At Fudan, Students Exchange Ideas and Discuss Careers

August 8, 2018

Fudan University’s School of Management hosted a Panel of Peers discussion during Global Network Week in June.

Lucas Paes de Melo wanted to understand the day-to-day challenges of amputees. He was interested in getting into the business of prosthetic limbs, motivated by empathy and a desire to make daily tasks less taxing and simpler for this population.

“The idea was to come up with a solution for amputees from developing countries. We didn't have necessarily a product or an idea; we were just looking to try to understand the challenges and the problems,” Melo, an executive MBA student at ESMT Berlin, said during a Panel of Peers session at Fudan University during Global Network Week. “Our mission as a company is actually to empower amputees by providing more access to prosthetic components… Our clients are orthopedic technicians: the clinics that provide this to the amputees.”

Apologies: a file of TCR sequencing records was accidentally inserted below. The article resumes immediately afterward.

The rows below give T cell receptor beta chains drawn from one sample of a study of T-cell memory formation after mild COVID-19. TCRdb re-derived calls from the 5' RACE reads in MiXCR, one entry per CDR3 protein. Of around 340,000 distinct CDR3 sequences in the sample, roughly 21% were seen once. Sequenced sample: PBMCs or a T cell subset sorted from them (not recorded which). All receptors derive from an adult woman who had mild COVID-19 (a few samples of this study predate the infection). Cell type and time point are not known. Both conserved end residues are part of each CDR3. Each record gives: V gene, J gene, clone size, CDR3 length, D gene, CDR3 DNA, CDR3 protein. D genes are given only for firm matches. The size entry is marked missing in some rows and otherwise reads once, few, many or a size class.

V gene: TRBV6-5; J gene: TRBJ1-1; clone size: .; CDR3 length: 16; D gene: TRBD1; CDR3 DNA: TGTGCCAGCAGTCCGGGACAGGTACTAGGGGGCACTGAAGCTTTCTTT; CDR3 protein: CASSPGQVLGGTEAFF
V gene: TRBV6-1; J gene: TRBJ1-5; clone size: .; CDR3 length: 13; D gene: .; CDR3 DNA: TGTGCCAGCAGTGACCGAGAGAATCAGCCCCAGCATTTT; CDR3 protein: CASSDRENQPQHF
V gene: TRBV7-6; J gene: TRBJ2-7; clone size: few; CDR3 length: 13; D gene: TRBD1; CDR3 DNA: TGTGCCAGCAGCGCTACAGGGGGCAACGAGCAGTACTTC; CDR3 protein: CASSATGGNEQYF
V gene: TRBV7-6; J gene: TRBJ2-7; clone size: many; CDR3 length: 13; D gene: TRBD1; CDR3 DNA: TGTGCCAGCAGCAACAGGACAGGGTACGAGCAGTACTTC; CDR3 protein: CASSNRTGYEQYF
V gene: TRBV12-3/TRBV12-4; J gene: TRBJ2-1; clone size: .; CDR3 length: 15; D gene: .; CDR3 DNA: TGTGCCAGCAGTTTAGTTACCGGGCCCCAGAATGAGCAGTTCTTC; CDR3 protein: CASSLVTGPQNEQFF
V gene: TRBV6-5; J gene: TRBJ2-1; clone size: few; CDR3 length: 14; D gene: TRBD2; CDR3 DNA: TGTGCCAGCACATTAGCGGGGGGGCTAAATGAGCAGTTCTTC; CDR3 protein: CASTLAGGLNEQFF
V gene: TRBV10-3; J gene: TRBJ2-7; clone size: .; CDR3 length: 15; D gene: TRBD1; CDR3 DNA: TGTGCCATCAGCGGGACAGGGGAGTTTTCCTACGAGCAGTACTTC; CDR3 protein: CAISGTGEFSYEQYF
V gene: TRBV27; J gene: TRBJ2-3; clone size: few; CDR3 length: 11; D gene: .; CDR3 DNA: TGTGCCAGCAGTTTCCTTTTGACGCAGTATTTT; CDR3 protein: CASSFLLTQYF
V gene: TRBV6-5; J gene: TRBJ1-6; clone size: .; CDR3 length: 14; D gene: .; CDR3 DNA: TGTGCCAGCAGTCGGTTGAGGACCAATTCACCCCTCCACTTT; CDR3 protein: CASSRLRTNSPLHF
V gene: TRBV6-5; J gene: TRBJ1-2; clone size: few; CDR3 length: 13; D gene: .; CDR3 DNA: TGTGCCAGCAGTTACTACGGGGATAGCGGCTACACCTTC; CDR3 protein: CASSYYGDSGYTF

Melo was one of several students from around the world who shared their stories and exchanged ideas during the Panel of Peers events. Others talked about their experience with global supply chains and adapting e-commerce strategies for Chinese consumers.

“When I was coming here, I didn’t believe that everyone is using WeChat for mobile payments, even the local vendor selling noodles on the street,” said Seamus Harrington, an EMBA student from UCD Smurfit. “You learn these things from what people are telling you is happening on the ground, but also by experiencing it. It’s interesting to see something get validated or broken by the actual experience here.”

The student-led forum started at the Yale School of Management as part of the EMBA program’s in-residence weekend. Some discussions focus on a particular topic, but the conversations often follow unexpected paths. The forum was co-founded by Brad Wayman of Yale SOM, who also attended the session at Fudan and helped to moderate the event.


“The amazing thing about this initiative is it opens up the learning experience from the classroom to the impressive professionals that are in our cohort,” Wayman said. “We not only learn about each other, but it takes our class discussion to a deeper level by uncovering experience and expertise both personally and professionally that would otherwise be missed in an EMBA program.”